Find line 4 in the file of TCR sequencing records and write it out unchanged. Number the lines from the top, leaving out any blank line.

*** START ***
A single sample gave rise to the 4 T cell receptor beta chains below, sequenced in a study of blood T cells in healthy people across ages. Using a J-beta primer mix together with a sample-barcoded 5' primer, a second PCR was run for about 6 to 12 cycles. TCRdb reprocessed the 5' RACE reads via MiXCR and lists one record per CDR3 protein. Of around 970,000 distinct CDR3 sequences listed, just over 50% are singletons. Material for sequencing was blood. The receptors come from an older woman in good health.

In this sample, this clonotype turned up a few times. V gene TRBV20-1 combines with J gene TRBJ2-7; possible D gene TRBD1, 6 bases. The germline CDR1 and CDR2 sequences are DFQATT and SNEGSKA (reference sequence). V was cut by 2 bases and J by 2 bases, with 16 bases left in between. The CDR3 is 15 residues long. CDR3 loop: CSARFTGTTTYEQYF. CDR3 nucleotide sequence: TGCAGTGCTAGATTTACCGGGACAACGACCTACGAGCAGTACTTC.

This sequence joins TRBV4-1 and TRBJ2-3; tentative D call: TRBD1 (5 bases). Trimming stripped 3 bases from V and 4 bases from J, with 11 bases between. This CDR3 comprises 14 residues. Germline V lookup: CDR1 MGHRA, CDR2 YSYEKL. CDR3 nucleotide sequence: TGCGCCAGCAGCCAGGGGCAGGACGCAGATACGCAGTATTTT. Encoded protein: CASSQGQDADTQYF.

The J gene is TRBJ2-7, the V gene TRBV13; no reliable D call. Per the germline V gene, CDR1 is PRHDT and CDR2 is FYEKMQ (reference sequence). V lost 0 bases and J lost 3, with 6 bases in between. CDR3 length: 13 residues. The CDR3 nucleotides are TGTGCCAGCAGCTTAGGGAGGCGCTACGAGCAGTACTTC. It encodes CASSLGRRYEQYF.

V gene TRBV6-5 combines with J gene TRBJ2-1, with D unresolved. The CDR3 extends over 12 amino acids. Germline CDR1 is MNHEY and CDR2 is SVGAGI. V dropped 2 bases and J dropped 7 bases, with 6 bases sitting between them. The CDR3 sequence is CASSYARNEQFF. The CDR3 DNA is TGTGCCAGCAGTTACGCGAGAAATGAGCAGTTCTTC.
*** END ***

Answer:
The J gene is TRBJ2-7, the V gene TRBV13; no reliable D call. Per the germline V gene, CDR1 is PRHDT and CDR2 is FYEKMQ (reference sequence). V lost 0 bases and J lost 3, with 6 bases in between. CDR3 length: 13 residues. The CDR3 nucleotides are TGTGCCAGCAGCTTAGGGAGGCGCTACGAGCAGTACTTC. It encodes CASSLGRRYEQYF.